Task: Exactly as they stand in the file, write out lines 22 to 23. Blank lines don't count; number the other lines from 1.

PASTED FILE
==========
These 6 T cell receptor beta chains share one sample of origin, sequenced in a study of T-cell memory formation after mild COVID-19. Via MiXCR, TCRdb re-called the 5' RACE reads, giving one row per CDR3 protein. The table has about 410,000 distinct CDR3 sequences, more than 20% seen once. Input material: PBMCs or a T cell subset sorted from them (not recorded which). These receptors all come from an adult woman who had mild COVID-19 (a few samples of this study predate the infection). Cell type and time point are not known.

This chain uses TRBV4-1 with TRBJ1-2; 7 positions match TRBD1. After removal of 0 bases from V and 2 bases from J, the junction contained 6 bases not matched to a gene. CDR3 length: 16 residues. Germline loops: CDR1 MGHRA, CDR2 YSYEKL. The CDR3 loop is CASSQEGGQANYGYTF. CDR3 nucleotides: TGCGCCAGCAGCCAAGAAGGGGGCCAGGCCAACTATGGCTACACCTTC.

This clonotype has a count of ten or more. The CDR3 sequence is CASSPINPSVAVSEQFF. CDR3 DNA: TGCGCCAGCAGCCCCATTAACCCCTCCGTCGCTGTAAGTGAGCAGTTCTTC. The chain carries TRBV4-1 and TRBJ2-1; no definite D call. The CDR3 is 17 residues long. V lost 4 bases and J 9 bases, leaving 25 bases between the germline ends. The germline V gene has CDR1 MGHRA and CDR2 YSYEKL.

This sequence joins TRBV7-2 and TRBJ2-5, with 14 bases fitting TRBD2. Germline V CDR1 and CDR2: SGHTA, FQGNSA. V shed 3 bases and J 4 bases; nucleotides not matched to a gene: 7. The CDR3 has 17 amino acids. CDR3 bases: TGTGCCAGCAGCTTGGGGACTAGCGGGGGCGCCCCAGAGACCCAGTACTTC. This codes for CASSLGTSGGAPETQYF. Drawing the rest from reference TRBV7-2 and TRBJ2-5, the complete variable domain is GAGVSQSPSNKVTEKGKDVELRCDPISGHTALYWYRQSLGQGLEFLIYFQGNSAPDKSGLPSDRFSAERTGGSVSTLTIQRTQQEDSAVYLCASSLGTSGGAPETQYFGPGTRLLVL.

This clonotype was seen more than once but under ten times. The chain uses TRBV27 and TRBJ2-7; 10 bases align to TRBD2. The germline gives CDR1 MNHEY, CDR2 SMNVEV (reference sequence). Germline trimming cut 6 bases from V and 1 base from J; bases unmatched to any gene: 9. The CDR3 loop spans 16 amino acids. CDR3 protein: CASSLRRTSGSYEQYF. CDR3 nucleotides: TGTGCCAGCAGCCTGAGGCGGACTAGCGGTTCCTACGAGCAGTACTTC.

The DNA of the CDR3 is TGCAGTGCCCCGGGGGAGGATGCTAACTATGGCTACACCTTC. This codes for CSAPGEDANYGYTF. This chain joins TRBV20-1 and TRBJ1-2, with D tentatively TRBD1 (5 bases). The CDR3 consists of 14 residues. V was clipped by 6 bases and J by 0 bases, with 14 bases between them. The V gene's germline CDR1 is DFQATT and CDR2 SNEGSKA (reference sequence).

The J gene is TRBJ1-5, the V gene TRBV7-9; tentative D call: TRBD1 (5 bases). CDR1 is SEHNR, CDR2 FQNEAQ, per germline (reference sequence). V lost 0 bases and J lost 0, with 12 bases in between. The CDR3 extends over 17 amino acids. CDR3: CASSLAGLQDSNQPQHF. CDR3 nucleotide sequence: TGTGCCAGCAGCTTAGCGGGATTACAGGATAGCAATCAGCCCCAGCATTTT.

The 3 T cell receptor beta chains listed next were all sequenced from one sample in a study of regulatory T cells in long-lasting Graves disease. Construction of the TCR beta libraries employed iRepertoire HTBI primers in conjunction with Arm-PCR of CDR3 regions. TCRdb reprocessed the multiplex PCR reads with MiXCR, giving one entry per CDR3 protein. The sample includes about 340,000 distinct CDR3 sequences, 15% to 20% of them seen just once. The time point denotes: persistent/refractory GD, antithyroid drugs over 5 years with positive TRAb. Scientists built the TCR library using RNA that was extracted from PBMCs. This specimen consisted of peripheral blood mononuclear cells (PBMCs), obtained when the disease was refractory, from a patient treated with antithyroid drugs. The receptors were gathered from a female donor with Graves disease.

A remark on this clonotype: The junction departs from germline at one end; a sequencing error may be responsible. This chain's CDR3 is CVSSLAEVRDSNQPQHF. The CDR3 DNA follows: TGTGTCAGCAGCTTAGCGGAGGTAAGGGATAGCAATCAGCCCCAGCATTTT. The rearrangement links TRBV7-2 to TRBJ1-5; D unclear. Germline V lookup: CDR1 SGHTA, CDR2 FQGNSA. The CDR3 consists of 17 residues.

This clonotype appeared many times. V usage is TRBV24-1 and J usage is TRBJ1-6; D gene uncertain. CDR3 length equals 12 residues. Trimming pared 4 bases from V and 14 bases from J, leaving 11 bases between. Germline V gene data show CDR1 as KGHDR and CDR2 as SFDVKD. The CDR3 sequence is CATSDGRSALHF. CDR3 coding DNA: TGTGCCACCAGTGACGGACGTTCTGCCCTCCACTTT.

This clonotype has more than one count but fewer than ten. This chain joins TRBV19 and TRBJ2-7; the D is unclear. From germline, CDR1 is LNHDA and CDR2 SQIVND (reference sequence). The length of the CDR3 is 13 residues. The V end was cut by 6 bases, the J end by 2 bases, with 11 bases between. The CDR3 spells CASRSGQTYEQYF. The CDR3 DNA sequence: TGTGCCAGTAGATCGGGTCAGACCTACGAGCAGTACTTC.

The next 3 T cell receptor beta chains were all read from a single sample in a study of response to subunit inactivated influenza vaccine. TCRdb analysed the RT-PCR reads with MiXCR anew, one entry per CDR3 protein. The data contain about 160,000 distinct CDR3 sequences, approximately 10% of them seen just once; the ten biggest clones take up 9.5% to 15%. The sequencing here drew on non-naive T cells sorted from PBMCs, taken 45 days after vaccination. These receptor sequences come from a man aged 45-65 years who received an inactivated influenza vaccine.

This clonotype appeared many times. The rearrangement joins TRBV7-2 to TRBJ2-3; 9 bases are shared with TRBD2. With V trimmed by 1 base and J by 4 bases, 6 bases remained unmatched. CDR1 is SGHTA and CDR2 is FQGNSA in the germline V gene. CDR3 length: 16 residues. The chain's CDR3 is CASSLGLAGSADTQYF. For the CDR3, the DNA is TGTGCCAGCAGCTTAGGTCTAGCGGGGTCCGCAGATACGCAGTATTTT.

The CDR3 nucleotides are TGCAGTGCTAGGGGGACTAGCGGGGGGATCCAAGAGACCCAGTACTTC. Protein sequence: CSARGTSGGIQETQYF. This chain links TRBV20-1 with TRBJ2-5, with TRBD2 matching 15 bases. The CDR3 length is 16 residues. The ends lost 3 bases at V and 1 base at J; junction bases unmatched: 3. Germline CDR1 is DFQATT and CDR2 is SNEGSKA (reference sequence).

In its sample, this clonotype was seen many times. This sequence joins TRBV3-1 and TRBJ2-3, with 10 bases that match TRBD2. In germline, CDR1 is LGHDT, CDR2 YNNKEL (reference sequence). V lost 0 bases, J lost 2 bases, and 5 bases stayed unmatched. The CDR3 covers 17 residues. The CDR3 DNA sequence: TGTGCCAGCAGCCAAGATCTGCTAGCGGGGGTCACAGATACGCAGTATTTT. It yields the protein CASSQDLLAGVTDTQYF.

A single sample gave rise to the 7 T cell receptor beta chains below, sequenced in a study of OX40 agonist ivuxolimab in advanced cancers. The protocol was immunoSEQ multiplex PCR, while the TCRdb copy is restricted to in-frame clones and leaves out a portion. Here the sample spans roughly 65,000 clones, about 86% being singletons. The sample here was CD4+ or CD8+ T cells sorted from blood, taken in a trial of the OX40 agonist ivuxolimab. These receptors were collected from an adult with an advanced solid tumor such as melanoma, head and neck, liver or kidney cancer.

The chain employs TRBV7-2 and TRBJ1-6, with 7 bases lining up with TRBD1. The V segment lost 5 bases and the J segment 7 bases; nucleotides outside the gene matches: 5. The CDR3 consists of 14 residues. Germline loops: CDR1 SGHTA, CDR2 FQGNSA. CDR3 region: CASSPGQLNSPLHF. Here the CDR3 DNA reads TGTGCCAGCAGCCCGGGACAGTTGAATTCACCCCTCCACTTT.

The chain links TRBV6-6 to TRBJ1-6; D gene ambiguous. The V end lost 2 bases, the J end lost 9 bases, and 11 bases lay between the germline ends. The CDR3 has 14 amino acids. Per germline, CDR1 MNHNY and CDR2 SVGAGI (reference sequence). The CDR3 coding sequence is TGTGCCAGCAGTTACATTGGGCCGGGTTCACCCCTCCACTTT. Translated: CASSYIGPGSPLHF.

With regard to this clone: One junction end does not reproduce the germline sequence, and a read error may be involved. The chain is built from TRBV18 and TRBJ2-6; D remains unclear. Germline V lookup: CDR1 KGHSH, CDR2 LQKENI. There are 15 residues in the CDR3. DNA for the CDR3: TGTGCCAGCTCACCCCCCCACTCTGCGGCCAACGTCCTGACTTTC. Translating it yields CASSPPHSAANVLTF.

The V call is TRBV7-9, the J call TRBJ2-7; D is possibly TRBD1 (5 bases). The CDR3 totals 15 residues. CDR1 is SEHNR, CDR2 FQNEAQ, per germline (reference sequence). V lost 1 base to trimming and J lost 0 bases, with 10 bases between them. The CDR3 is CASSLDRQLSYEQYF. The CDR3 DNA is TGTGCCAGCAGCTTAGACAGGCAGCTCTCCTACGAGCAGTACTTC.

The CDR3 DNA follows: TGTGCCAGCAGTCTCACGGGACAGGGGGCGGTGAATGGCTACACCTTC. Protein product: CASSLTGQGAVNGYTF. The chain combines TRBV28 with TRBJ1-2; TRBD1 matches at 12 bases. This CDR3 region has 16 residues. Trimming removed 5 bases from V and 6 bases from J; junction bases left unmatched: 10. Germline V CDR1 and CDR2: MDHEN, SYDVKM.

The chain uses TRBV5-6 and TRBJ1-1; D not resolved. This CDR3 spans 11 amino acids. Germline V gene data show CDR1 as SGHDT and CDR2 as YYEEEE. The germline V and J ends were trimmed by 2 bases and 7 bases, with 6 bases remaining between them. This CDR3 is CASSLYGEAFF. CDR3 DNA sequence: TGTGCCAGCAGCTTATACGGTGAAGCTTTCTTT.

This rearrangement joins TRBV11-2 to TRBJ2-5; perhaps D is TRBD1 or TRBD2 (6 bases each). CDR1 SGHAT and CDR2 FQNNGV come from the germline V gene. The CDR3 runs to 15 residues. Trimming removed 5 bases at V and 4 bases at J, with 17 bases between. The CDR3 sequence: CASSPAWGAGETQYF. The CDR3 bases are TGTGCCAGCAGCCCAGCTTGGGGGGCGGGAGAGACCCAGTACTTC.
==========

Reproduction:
The chain uses TRBV5-6 and TRBJ1-1; D not resolved. This CDR3 spans 11 amino acids. Germline V gene data show CDR1 as SGHDT and CDR2 as YYEEEE. The germline V and J ends were trimmed by 2 bases and 7 bases, with 6 bases remaining between them. This CDR3 is CASSLYGEAFF. CDR3 DNA sequence: TGTGCCAGCAGCTTATACGGTGAAGCTTTCTTT.

This rearrangement joins TRBV11-2 to TRBJ2-5; perhaps D is TRBD1 or TRBD2 (6 bases each). CDR1 SGHAT and CDR2 FQNNGV come from the germline V gene. The CDR3 runs to 15 residues. Trimming removed 5 bases at V and 4 bases at J, with 17 bases between. The CDR3 sequence: CASSPAWGAGETQYF. The CDR3 bases are TGTGCCAGCAGCCCAGCTTGGGGGGCGGGAGAGACCCAGTACTTC.